Prisoner of war's letters reveal longing for home and family
An Australian army slouch hat tumbling lazily down an Adelaide road is Peter Corey’s only clear memory of his father leaving for war.
“We were catching the tram into the city, and around about Nottage Terrace his hat blew off,” Mr Corey recalled.
“The conductor stopped the tram while dad raced back to get his hat. That’s about all I remember.”
Peter Corey was four at the time.
He would be almost eight years old — another whole life time — before he saw his father, staff Sergeant Jack Corey, again.
By contrast, Mr Corey’s memories of the day his dad came home are vivid.
“The platform at the station was crowded, but I actually picked him out on the train looking out the window as the train pulled in,” he said.
“I wanted to leave mum and run to him. I would have reached him and he would have picked me up and given me a good hug.”
Jack Corey was taken prisoner when Singapore fell to the Japanese in February 1942.
Britain’s then prime minister, Winston Churchill, described it as the “worst disaster and the greatest capitulation in British history”.
Along with tens of thousands of other allied soldiers — British, Indian and Australian — Jack Corey was sent to the notorious Changi prison.
Letters donated to Canberra’s War Memorial
It would be months before people back home learnt about their fate, according to the Australian War Memorial’s doctor Lachlan Grant.
“During the Second World War when 22,000 Australians became prisoners of war, they literally disappeared for three-and-a-half years,” Dr Grant said.
“The first mail delivery to the Australians in Changi arrived in March 1943, so that’s over 12 months after they’d been imprisoned.
“There was very little contact and, in some cases, no contact at all.”
But Jack Corey was one of the lucky ones and managed to maintain correspondence with his family back home.
Most of those letters are now with the War Memorial in Canberra.
Peter Corey recently gifted them to the institution because he feared for their future without expert care.
“If we’d kept them at home, they’d have just disintegrated,” he said.
While the pages are now fragile, the sentiments they convey are as clear and strong as they were 75 years ago.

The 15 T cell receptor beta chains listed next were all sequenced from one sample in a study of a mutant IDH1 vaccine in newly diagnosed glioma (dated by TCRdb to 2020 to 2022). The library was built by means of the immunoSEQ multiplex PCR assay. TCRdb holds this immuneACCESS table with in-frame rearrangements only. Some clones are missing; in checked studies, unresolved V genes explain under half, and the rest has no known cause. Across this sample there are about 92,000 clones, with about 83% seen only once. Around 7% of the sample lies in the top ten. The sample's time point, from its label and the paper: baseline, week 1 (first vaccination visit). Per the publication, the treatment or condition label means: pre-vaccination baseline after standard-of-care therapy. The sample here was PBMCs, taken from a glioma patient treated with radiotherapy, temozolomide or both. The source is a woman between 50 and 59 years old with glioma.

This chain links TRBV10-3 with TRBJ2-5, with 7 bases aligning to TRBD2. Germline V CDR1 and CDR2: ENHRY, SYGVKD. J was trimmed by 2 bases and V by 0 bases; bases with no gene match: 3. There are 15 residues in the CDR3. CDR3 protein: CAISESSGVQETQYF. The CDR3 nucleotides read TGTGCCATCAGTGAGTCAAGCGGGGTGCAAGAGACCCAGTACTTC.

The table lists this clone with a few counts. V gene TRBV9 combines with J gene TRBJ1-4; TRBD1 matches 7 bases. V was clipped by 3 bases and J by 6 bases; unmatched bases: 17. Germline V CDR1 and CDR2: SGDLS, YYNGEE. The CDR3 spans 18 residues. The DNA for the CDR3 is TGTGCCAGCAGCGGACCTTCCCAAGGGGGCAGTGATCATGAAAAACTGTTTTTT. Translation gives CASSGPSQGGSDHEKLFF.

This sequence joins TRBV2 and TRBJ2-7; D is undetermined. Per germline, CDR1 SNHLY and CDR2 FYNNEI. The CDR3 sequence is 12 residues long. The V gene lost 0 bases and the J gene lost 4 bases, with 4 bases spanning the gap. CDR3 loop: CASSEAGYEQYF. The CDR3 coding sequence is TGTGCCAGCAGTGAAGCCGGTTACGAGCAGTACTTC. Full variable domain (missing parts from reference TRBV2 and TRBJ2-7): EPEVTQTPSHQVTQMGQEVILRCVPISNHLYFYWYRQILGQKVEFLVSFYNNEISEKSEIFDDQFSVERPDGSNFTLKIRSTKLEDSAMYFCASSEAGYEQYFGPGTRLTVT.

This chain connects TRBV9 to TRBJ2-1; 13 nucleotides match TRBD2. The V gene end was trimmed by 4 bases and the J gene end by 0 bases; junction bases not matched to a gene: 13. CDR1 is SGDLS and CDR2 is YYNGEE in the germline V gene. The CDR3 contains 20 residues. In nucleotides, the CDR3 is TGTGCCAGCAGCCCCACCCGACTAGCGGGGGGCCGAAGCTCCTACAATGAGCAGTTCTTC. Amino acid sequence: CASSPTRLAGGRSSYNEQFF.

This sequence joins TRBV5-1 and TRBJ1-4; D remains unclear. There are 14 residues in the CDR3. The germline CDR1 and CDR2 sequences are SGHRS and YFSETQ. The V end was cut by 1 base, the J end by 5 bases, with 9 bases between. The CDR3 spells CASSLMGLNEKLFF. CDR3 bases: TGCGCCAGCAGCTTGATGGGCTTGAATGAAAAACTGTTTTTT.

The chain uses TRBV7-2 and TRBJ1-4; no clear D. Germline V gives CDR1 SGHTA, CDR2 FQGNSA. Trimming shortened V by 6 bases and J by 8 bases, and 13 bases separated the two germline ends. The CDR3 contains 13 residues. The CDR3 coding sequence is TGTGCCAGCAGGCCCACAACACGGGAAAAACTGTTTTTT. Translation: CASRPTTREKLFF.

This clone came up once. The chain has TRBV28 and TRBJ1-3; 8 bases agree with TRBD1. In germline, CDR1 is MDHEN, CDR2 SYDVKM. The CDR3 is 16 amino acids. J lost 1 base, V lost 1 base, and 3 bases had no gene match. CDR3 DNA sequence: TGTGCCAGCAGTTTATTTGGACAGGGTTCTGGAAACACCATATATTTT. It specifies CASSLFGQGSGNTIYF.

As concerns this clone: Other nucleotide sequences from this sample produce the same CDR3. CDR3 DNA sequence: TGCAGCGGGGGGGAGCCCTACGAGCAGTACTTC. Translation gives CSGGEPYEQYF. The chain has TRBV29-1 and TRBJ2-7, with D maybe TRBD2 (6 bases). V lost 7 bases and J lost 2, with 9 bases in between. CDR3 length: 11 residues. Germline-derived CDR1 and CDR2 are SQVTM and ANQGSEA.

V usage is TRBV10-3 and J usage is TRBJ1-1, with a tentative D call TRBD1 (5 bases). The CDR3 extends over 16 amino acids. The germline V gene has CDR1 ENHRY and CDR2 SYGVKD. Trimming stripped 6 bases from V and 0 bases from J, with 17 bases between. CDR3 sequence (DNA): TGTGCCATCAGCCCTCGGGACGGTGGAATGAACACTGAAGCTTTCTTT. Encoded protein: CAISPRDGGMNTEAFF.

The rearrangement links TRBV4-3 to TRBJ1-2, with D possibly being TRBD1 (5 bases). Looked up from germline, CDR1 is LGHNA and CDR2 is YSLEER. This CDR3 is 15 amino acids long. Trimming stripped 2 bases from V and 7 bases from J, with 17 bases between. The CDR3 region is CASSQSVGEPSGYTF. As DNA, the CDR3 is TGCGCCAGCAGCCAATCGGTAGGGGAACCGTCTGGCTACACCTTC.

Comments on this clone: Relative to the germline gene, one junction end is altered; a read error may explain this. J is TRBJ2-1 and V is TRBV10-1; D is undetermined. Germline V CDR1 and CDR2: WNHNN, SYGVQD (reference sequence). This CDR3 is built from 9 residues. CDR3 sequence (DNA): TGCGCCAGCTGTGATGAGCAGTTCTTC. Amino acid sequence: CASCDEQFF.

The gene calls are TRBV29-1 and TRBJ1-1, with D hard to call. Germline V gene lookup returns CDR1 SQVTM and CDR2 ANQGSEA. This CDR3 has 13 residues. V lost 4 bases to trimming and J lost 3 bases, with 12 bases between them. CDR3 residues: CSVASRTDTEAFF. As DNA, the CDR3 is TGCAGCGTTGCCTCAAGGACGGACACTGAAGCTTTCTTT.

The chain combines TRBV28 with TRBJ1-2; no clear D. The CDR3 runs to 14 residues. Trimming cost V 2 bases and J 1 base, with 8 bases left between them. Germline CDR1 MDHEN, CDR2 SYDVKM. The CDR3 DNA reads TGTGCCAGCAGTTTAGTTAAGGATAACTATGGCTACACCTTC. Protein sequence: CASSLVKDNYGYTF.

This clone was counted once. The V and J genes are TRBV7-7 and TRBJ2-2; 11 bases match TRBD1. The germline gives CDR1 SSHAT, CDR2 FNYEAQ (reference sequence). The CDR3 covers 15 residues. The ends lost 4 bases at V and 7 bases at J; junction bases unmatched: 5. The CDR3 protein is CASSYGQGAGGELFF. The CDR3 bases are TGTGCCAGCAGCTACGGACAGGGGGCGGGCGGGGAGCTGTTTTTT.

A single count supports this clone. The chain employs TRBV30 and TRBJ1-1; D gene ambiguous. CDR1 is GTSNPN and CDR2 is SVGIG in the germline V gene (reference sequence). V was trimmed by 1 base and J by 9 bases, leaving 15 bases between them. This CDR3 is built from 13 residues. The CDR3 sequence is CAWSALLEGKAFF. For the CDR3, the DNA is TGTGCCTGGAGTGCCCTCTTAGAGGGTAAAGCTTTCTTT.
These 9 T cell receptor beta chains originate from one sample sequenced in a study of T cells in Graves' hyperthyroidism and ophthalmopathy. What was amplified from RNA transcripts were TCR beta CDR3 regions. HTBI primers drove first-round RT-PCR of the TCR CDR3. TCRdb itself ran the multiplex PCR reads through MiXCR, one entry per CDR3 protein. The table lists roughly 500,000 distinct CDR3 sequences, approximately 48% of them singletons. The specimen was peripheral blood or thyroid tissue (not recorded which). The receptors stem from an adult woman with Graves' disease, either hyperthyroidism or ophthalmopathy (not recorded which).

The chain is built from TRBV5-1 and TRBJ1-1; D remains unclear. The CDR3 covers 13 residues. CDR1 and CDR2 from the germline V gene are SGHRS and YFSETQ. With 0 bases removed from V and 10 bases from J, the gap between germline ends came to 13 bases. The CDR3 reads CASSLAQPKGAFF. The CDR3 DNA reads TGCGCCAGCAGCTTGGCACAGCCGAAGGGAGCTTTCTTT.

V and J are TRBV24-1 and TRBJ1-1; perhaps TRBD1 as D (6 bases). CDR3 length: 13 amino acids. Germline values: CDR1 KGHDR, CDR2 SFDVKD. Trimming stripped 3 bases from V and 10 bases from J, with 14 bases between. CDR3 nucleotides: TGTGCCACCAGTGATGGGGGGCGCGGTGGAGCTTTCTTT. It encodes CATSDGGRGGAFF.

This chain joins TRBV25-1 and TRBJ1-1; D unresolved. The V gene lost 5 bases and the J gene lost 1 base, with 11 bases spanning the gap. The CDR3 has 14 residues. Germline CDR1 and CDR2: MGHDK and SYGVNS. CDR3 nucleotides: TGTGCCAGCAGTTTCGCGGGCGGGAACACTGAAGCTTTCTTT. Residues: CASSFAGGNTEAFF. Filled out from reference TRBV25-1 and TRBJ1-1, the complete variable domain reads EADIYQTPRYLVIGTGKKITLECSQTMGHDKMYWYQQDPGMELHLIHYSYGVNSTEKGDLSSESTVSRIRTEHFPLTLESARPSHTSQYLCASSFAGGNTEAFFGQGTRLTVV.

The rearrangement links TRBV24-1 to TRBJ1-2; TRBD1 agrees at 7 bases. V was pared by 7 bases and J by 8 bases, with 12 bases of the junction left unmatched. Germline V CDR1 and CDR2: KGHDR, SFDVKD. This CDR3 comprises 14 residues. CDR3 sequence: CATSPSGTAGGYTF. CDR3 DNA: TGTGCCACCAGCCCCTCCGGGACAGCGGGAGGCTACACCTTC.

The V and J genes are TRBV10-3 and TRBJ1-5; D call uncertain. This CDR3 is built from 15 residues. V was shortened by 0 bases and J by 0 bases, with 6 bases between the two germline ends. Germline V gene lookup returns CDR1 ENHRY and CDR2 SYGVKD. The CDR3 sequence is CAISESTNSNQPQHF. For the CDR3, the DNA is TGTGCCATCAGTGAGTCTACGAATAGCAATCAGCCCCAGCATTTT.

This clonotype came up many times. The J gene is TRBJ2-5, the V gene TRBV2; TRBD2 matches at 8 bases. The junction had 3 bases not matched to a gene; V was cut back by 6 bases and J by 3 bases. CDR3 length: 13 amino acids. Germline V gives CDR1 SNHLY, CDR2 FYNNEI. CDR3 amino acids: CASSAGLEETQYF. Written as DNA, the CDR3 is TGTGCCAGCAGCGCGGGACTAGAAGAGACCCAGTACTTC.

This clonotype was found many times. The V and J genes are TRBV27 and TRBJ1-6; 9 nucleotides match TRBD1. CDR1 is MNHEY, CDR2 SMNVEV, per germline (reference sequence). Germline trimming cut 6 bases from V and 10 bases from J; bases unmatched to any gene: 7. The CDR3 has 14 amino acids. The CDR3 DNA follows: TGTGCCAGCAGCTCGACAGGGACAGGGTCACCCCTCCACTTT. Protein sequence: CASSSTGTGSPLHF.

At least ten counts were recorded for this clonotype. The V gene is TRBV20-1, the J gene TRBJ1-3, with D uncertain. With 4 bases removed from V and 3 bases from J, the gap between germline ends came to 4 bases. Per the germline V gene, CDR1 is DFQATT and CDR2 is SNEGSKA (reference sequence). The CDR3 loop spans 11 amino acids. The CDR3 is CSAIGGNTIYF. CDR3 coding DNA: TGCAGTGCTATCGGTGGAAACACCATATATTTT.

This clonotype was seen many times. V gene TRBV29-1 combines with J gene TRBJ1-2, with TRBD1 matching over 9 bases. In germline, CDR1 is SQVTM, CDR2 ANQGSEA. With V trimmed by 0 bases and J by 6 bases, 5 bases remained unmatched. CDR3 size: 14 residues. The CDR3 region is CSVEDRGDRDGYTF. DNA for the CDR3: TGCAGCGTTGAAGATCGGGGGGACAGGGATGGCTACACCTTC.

In one letter, Jack Corey writes to his young son: “Your dad is quite lonely without you. Can you still climb? I would like to feel you climbing on my shoulders now.”
Through all his letters, Jack Corey weaves a common thread: writing of the little things that, in total, make a family life.
“It was his way of trying to keep a family life going and also boosting mum up. I think that was important to him,” Peter Corey said.
“He was very tender with his writing.”
Mr Corey asks whether his son is remembering to oil the wheels on his bike, whether he’s been having ice-cream and, of course, whether he is being good for his mother.
The soldier also sought to make his circumstances, both before and during Changi, more familiar to his worried loved ones.
“There are hundreds and hundreds of little boys and girls in this locality. They all play like you do, possibly some of the same games you play at,” Mr Corey wrote.
That speaks to a curious meshing of interests between the prisoners and their captors: neither the Japanese nor the Australians wanted the outside world to know of Changi’s conditions.
“The Japanese censored what the prisoners wrote, but there was a lot of self-censorship going on too,” Dr Grant said.
“At the end of the day they didn’t want their families back home worrying about them in their situation as well,. They wanted their families to think that they were fit and healthy, which was not the reality.”
Soldiers improvised to write to their families
Peter Corey said his family never knew what went on in Changi until they read Jack Corey’s diary after he returned to Australia.
“You know, I never recall him speaking about it either,” Mr Corey said.
While the soldiers needed to be cautious about what they wrote, they needed to be masters of improvisation when it came to what they wrote on, and indeed, with.
Pen and paper were in short supply.
“They had lead pencils that were, obviously, very prized assets and sometimes they’d write with bits of coal,” Dr Grant said.
“But it was paper that was in great shortage.
“They would make their own paper, so they’d use any kinds of scraps available … Changi was a civilian jail before the war, so they ended up using the back of all the prison records from the 1930s.”
Jack Corey always took special care in his letters to ask whether his son had received lots of Christmas presents and if he’d enjoyed unwrapping them.
But one Christmas in particular, the imprisoned soldier outdid himself and wrote a letter on the back of a label from a tin of Chinese-made jam.
The image on the front made it an obvious choice to delight a little boy.
“Dear Peter, this looks like a Chinese Father Christmas,” the letter said.
“I don’t know what the writing is, but it is most likely something about Christmas.”
Peter Corey said his father went on to live a happy life once the war ended and was re-united with his family.
Sadly though, it was not a long life. Jack Corey died in 1962, aged just 53.
Jack Corey remembered through great-grandson
Peter Corey believes one of his father’s stand-out features, apart from his beautiful letters, was his ability to live without carrying a grudge.
“He just got on with living,” he said.
“In one letter Dad wrote about talking with a Japanese guard.
“I think Dad showed him [the guard] my photo and he probably showed dad photos of his children.
“Dad said children are the same all over and you live on and you forget.”
It’s fitting then that Jack Corey — the man who forgave — is remembered through a child.
Peter Corey’s son married a Japanese woman and they live in Tokyo with their three children.
The oldest, a boy, is just about to celebrate his 11th birthday.
He’s called Jack, named for his great-grandfather.